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Thread: D76

  1. #51

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    Quote Originally Posted by Photo Engineer View Post
    Actually as a general rule, developers which give the same H&D curves at the same dilution, development time and temperature will generally be virtually identical for grain and sharpness.
    PE
    I'm kind of surprised by this statement. Or maybe not. Not sure.

  2. #52
    Zathras's Avatar
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    Quote Originally Posted by DarkroomDan View Post
    No it isn't. It is yellow with blue added.
    No way,

    It is WHITE with red and blue SUBTRACTED!!!
    When the chips are down,

    The buffalo is empty!!!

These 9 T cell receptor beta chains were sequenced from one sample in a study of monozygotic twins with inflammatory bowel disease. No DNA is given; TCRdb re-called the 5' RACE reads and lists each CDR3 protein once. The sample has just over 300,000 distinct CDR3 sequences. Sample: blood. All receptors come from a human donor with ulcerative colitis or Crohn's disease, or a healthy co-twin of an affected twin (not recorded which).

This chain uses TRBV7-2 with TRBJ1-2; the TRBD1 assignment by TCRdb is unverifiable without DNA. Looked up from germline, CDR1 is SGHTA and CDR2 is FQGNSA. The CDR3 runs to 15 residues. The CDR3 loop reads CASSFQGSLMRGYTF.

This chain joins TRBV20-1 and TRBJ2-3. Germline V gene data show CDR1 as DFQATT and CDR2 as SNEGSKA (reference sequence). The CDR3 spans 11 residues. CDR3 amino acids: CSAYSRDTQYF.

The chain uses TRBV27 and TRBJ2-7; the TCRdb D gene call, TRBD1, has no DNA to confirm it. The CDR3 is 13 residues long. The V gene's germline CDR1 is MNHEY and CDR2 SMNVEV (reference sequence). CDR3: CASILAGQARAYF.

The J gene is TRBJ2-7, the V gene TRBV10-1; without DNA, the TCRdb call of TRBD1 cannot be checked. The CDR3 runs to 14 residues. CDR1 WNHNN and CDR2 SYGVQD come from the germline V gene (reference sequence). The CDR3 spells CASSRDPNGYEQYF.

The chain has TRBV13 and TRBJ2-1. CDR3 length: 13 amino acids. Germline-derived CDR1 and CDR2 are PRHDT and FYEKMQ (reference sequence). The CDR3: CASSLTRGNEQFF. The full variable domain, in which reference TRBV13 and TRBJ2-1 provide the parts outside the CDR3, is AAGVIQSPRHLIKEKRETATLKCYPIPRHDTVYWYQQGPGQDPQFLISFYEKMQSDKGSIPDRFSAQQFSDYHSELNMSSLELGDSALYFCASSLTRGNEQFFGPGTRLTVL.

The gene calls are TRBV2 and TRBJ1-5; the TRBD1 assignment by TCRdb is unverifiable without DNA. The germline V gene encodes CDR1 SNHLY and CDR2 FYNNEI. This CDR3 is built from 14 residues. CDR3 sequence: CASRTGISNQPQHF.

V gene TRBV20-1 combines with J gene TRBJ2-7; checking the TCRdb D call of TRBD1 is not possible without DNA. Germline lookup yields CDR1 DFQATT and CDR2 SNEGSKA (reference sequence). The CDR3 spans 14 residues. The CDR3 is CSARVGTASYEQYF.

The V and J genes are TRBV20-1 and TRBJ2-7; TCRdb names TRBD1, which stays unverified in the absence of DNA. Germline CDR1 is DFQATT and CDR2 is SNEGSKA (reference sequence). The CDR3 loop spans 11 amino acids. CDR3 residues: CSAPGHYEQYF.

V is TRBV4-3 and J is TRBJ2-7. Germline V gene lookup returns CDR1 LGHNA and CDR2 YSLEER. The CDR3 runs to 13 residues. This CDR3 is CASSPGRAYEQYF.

3. #53
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    Quote Originally Posted by Michael R 1974 View Post
    I'm kind of surprised by this statement. Or maybe not. Not sure.
    I'll have to emphasize a phrase in that last post of mine a bit. I was not clear and you have taken this out of context.

    I did say "for developers that are intended to have the same formula" so the example here would be the published vs the pre-packed versions of D76. Obviously Xtol and HC110 can give the same H&D curve as D76, but they would not be at the same times or dilutions. And, the grain and sharpness would be different, but then they have radically different formulas from D76.

    PE

  4. #54